The traditional gift for a 10th anniversary is something made of tin or aluminum.
A marathon finisher’s medal should be close enough.
In October 2000, Rick Salewske, of Dallas, TX, weighed 538 pounds and had a 66-inch waist. The steering wheel of his car rubbed holes into several pairs of trousers. He couldn’t sit in ordinary chairs, squeeze into stadium seats, or take an airplane trip.
The CEO of the company for which he worked took him aside and offered to help. If Salewske was willing to embark on a weight-loss program, the firm would pay for it. By November 2002, he had shed 300 pounds.
Running his first marathon sounded like a great way to celebrate the 10th anniversary of a new life, so Salewske entered the 2012 ING New York City Marathon and on April 25 was chosen to be among the 47,500 expected to be in the field on November 4.
“Right now, I’m scared,” he told Debbie Fetterman, who writes about running and fitness for the Dallas Morning News, after learning he had been selected to run in New York. “It’s a lot of miles, but I know deep down that I can do it.”
In a monthly series of articles, Fetterman is chronicling his training. She said that she and Salewske had kept in touch since meeting when he ran the Dallas White Rock Half-Marathon in 2006.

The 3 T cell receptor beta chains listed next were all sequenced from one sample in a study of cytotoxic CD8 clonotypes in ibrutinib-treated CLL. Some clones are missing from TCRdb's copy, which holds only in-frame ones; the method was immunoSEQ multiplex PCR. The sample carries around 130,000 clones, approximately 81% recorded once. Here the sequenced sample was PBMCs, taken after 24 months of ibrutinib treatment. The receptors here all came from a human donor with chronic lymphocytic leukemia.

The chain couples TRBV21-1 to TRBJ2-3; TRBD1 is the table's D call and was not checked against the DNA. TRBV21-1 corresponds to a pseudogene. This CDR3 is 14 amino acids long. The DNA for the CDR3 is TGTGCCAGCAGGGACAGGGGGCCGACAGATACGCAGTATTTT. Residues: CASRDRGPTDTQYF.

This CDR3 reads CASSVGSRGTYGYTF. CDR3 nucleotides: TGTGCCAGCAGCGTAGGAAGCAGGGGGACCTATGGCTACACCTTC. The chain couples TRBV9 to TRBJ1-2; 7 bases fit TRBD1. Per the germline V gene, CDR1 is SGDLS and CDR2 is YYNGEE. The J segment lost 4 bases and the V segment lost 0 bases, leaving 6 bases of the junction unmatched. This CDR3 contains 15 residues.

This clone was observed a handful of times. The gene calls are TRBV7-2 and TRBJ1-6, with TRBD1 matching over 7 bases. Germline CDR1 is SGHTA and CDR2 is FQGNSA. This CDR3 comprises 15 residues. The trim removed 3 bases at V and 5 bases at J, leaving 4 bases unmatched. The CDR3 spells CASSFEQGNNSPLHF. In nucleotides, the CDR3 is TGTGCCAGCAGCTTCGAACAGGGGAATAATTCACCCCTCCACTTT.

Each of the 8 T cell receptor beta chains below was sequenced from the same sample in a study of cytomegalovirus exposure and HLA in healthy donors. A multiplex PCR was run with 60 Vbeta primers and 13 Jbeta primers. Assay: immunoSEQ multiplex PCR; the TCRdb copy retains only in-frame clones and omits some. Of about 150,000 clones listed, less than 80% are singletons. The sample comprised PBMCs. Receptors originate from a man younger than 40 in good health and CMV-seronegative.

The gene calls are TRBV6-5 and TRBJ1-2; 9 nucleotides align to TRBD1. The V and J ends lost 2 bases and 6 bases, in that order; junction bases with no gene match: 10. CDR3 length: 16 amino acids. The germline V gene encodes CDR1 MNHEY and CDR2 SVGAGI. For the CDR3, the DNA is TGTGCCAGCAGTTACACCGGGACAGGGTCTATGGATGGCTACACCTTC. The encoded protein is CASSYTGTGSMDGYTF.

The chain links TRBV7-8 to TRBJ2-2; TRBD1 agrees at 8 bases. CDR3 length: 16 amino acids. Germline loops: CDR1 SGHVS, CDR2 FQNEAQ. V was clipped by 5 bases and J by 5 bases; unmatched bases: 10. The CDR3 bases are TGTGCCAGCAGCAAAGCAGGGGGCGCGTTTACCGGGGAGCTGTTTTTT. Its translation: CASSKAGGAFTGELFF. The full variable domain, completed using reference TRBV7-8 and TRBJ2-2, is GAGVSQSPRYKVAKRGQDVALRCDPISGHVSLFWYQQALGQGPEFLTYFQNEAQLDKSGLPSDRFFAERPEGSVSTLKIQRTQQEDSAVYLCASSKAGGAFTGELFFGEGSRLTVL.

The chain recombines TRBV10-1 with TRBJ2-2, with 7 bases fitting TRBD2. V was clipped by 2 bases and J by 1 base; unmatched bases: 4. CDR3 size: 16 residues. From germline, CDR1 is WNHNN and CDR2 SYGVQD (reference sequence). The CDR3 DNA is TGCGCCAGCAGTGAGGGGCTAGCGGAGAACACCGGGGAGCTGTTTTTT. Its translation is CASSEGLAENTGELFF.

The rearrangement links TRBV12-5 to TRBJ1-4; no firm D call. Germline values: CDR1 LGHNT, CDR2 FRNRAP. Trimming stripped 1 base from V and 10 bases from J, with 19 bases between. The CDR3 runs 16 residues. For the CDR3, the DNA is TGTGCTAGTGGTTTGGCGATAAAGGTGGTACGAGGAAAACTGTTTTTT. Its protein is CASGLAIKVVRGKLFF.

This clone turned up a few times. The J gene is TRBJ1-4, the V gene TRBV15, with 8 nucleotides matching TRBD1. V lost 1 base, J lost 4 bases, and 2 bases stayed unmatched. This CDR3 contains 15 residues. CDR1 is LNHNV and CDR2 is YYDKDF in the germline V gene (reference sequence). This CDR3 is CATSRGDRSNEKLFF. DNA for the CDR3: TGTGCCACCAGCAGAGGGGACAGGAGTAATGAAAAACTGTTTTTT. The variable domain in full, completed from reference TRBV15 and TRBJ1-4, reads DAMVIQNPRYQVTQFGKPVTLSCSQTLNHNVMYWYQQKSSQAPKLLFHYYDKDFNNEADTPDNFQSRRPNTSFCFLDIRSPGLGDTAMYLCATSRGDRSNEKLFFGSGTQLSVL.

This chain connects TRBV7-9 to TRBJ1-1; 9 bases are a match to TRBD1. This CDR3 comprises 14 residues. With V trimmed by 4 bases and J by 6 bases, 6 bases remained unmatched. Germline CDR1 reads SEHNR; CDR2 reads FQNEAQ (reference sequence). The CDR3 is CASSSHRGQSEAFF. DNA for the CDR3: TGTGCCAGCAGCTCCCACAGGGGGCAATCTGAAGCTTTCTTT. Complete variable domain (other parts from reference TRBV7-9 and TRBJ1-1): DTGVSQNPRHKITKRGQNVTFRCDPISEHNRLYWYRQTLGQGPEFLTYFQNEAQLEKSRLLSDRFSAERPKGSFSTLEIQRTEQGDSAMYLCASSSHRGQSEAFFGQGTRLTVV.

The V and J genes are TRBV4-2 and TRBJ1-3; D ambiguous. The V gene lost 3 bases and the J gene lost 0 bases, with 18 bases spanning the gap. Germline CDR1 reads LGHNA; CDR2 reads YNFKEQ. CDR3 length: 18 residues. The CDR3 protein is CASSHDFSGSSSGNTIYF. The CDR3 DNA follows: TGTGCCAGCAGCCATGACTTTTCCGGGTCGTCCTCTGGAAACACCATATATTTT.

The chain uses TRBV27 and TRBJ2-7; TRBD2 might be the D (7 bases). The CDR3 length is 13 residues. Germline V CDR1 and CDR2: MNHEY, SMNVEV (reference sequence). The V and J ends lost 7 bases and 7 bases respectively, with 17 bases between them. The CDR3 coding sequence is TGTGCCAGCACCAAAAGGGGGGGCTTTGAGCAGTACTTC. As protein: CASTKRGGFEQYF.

“He needed a big goal for turning 50 and celebrating the 10th anniversary of losing the weight,” she said in a telephone interview on Monday. “He’d expressed wanting to do a marathon for a long time.”
Fitting training around the duties of a full-time job and three young children amid the searing summer heat in Texas, Fetterman said, hasn’t been easy for Salewske, but—given that he’s already shown what he can accomplish when he puts his mind to it—she’s confident that he’ll finish the race.
“He’s always been one of those people who’s an inspiration, without a doubt,” she said. “If he can lose 300 pounds, I ought to be able to get to the gym every day.”
“Our races are to our sport what Wimbledon and the Australian, U.S., and French Opens are to tennis, and what the Masters, U.S., and British Opens and PGA Championship are to golf. Each race has the history, the tradition, the honor roll of legendary champions, and a special place in the eyes of all to make them stand apart from the other events.” Mary Wittenberg